“How I Met Your Father”: How I Rebooted Your Mother

Eren Levine ʼ24 reviews Hulu’s “How I Met Your Father,” a spin-off series that cleverly integrates elements of the original show, “How I Met Your Mother,” into a unique, enjoyable new comedy.

Eren Levine ʼ24 reviews Hulu's “How I Met Your Father,” a spin-off series that cleverly integrates elements of the original show, “How I Met Your Mother,” into a unique, enjoyable new comedy. Photo courtesy of FilmWonk.

Last year, I wrote an article about the surge of reboots coming to streaming services, and the trend has not slowed down since then. The most recent addition to the reboot genre is Hulu’s “How I Met Your Father,” a spin-off of the early 2000s sitcom “How I Met Your Mother.” Unlike other reboots, this spin-off is not a continuation of the original series featuring the same characters. Instead, it is just the same premise, similar to the HBO Max “Gossip Girl” reboot. Both the original and the new “How I Met Your Mother/Father” recount the story of a parent telling their children how they met the other parent. On one hand, this type of spin-off is even harder to perfect because viewers don’t have the same nostalgia and fondness for the characters. On the other hand, when seeing beloved characters, loyal fans may be preoccupied with how well the original characters are portrayed in the newer version, making “How I Met Your Father’s” spin-off style perhaps easier to succeed with. I began “How I Met Your Father” with skepticism because of how many reboots have let me down over the years, but I was pleasantly surprised with what I found. I would consider this to be one of the most promising spin-offs I have ever seen.

The unique balance of comedy and drama that “How I Met Your Mother” achieved might seem difficult to match, but “How I Met Your Father” has done a surprisingly good job at it. I find myself invested in the characters and their storylines, while also enjoying the humor of the show. While I haven’t found the spin-off quite as funny as the original, it is not that far off. Unlike many reboots where excessive acting leads to characters I find annoying or unrealistic, I genuinely enjoy the majority of the characters on “How I Met Your Father” — a big plus, since one thing that made “How I Met Your Mother” one of my favorite shows was how much I liked every character. I almost think I like the main character in the reboot, Sophie, better than in that of the original, Ted. Sophie is relatable and kind, without coming across as flat or dull. I also really like Jesse, played by Chris Lowell. He is the stereotypical lovable dork who has gone through deep heartbreak, but his humor and relationships with the other characters are very enjoyable to watch. I think that having actors whom I know and admire from other shows, such as Hilary Duff and Chris Lowell, made becoming invested in the new characters easier.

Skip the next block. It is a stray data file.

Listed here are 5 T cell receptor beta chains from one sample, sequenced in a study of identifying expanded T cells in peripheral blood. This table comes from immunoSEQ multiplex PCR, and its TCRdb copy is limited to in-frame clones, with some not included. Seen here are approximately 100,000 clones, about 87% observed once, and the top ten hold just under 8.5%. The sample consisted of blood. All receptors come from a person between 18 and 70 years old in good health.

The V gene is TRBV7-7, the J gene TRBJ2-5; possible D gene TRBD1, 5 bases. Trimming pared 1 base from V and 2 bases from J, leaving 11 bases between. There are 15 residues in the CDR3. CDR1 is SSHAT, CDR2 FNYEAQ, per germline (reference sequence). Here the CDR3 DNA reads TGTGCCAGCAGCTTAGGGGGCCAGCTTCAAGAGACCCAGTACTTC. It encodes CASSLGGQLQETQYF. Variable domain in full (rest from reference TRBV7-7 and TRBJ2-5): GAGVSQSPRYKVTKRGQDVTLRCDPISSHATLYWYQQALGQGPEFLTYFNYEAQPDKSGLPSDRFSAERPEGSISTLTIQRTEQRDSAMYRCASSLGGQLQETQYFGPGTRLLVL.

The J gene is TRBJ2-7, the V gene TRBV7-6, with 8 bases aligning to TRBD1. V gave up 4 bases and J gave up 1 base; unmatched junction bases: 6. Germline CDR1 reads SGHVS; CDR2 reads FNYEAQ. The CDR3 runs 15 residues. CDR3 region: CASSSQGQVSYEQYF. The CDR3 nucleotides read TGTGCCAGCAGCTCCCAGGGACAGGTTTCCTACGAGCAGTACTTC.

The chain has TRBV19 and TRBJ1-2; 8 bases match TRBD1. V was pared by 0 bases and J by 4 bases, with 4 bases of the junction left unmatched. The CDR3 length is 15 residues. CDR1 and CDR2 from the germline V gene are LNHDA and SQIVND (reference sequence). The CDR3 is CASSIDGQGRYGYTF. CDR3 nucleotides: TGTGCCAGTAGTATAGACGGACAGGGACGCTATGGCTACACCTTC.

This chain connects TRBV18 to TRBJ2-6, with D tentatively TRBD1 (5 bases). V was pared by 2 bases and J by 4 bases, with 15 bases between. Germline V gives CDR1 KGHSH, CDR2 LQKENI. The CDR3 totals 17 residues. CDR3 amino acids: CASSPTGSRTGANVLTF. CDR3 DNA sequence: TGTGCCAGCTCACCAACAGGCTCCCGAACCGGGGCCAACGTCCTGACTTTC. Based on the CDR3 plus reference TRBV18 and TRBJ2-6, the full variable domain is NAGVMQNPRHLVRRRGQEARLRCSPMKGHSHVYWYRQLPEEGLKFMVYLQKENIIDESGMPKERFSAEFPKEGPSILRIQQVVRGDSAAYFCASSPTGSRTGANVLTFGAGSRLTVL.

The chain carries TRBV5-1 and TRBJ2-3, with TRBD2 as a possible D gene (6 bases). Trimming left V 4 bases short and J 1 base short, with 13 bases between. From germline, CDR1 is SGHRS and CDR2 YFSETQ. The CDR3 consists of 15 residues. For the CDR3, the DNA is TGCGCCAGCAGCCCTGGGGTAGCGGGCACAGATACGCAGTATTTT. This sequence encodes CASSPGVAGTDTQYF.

Because every TV show is unique and therefore hard to recreate, I think reboots struggle when they try to be too similar to the originals. “How I Met Your Father” avoids this pitfall in its sparing and tasteful references to the original. The show does share some similarities to the original, including the aforementioned premise, as well as the frequency of hanging out in a bar and the potential romance between main characters. However, because the characters aren’t incredibly similar to the original’s, the spin-off still feels unique and creative. Perhaps the most notable constant across the two shows is the main apartment where the characters hang out. “How I Met Your Father” notes that the main characters found the apartment on a Facebook group for alumni from their college, implying they bought it directly from the characters in “How I Met Your Mother.” I think this detail cleverly allowed for the nostalgia that people hope for from reboots, as seeing the familiar set affords an additional level of excitement to watching the show.

The choices to make “How I Met Your Father” different from the original are likewise well-executed and add to the show’s individuality. For example, while we have no idea who the mother is in the original, just that she is not a main character, the first episode of the spin-off reveals that someone Sophie met in this episode is the father, but we don’t yet know whom. This suspense makes watching each episode even more enjoyable, as I find myself thinking about who I hope the father is, versus who I think it most likely is. While I am hesitant to suggest watching reboots because of their propensity to let viewers down, I definitely recommend “How I Met Your Father” to any fans of the original and anyone else looking for a lighthearted sitcom.